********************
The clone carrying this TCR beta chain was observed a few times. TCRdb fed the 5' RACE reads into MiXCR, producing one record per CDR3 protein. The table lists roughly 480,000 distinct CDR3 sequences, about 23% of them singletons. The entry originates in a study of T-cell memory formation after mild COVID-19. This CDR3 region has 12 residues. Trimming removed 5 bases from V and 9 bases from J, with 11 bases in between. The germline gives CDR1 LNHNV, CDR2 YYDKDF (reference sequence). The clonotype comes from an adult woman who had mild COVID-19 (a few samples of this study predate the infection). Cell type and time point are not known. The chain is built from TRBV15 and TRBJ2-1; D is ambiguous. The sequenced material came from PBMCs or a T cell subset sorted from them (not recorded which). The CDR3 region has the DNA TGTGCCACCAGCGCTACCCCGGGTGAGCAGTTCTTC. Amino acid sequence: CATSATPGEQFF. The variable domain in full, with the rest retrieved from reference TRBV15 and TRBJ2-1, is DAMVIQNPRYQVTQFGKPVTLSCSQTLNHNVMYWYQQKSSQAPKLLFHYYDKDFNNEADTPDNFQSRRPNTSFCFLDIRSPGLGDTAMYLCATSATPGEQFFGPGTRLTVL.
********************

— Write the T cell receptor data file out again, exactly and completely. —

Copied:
The clone carrying this TCR beta chain was observed a few times. TCRdb fed the 5' RACE reads into MiXCR, producing one record per CDR3 protein. The table lists roughly 480,000 distinct CDR3 sequences, about 23% of them singletons. The entry originates in a study of T-cell memory formation after mild COVID-19. This CDR3 region has 12 residues. Trimming removed 5 bases from V and 9 bases from J, with 11 bases in between. The germline gives CDR1 LNHNV, CDR2 YYDKDF (reference sequence). The clonotype comes from an adult woman who had mild COVID-19 (a few samples of this study predate the infection). Cell type and time point are not known. The chain is built from TRBV15 and TRBJ2-1; D is ambiguous. The sequenced material came from PBMCs or a T cell subset sorted from them (not recorded which). The CDR3 region has the DNA TGTGCCACCAGCGCTACCCCGGGTGAGCAGTTCTTC. Amino acid sequence: CATSATPGEQFF. The variable domain in full, with the rest retrieved from reference TRBV15 and TRBJ2-1, is DAMVIQNPRYQVTQFGKPVTLSCSQTLNHNVMYWYQQKSSQAPKLLFHYYDKDFNNEADTPDNFQSRRPNTSFCFLDIRSPGLGDTAMYLCATSATPGEQFFGPGTRLTVL.